One year I invited friends and neighbors to a “Practice Thanksgiving” the weekend before the big day. Each of these great cooks was to bring a dish to share from either a new recipe, too risky to serve without a trial run, or a favorite they knew they would not be able to enjoy wherever they were going and yet it was integral to their idea of Thanksgiving. It was also an opportunity for us to practice giving thanks for those we loved who were part of our lives.
As we tasted and offered tips for adjusting seasonings, we laughed and reminisced about this beloved holiday. Candidly, some also shared anxiety or dread as they anticipated – not the food to be served – but the people they would see. Emotions surrounding food at such events are often just a foil for the relationships we have with those who will be gathered and their expectations of us.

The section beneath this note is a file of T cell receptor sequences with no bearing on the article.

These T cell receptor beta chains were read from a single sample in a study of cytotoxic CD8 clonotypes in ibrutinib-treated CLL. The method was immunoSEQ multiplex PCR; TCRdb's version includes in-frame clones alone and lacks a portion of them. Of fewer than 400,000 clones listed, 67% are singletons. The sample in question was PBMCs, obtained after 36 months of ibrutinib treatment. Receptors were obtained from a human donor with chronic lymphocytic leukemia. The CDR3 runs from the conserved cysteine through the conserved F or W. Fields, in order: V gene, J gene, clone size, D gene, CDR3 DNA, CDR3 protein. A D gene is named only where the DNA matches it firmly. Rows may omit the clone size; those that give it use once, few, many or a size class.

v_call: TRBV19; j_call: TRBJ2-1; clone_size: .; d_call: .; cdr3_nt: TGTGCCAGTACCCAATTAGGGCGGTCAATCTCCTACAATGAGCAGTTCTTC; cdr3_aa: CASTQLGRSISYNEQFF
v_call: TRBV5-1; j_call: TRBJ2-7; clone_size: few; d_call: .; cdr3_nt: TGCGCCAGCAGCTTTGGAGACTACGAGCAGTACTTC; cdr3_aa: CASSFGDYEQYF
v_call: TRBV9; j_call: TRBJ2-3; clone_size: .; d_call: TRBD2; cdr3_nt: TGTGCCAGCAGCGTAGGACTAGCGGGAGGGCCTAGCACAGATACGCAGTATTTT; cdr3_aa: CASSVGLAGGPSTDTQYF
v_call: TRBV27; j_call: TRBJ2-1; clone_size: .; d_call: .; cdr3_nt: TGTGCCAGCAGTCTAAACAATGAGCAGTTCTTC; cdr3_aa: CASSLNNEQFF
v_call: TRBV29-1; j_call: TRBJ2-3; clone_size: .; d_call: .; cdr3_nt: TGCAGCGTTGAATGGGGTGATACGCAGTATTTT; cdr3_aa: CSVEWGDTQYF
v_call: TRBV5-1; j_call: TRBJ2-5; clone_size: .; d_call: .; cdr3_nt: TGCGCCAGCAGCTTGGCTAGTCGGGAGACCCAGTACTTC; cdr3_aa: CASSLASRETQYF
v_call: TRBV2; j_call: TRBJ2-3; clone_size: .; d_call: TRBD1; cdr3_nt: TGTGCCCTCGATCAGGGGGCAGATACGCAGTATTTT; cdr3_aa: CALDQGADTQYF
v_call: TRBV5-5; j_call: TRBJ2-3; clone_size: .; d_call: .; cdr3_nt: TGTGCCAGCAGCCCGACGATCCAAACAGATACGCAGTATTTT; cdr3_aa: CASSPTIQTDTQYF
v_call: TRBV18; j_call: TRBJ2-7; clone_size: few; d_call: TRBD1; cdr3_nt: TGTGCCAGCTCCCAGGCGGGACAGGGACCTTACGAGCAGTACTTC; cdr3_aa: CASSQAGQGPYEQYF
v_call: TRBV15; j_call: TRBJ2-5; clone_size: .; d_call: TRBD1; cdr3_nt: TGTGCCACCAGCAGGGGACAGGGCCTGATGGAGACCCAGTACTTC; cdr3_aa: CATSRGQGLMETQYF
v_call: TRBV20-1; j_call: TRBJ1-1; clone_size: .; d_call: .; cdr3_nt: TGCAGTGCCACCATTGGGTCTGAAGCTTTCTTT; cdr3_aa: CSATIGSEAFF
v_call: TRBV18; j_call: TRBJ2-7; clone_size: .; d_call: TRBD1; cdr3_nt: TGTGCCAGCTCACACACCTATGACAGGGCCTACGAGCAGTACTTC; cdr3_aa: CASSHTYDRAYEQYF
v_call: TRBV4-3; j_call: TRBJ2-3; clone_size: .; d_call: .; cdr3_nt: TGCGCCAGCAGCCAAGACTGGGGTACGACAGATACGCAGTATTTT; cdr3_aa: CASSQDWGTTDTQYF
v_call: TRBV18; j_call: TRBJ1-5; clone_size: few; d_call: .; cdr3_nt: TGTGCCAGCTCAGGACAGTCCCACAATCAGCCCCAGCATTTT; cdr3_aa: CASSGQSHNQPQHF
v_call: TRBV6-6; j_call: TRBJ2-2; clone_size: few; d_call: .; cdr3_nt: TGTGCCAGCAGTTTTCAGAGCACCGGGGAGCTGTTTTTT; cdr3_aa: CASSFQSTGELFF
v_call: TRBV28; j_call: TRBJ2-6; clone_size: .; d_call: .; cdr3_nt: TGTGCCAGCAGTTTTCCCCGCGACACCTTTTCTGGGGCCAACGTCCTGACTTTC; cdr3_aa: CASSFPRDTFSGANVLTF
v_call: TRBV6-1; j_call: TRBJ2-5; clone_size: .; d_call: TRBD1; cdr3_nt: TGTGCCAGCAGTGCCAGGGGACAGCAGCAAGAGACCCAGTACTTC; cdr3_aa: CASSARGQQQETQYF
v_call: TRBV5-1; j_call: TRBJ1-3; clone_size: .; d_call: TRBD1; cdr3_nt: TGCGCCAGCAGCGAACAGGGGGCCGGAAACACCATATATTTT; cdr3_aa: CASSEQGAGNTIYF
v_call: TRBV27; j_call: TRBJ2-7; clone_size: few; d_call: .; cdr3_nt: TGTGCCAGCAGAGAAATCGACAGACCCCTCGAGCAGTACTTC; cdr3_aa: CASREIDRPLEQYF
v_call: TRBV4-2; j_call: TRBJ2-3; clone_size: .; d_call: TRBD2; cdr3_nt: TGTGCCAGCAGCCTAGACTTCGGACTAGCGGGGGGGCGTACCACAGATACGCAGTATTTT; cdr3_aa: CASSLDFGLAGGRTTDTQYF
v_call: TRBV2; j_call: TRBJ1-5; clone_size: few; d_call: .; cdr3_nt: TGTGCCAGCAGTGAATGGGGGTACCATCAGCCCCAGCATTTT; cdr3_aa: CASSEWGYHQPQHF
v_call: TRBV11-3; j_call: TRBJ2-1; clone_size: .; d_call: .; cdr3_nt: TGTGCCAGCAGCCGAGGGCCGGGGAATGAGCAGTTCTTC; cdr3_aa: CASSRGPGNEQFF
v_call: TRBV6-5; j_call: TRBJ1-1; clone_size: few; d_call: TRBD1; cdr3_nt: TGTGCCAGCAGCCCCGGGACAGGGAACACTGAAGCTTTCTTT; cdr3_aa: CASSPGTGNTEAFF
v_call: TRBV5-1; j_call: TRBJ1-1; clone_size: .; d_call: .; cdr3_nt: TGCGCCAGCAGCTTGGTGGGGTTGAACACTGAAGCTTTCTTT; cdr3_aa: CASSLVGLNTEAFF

Will Thanksgiving be nourishing with an open-arms welcome, giving thanks for who you are, just as you are? Perhaps you will watch a bit of the parade, play or watch football then set out leftovers?
Or, will you need an extra antacid before facing an in-law, ex-, or the sibling who always treats you as if you were still nine? You may dread the questions and monologues and hope to be seated at the kids table.
A wise youth pastor once said “sometimes those who need our love the most are those who let us know in the most unloving ways.”
Take a deep breath. Say a quiet pray to give thanks for the blessings you have.
For those of you in town, start your day by coming to worship at 10:30 a.m. in the sanctuary. No need to take off your apron and you can wear your jeans. We will welcome you, just as you are. We will also serve the same simple meal Jesus and the church have been serving for over 2,000 years: bread and cup to fill you, renew you and send you out with the grace of God. We’ve been practicing saying thanks for years and will do so for years to come. Thanks be to God.
Rev. Jo Forrest
Associate Minister for Congregational Care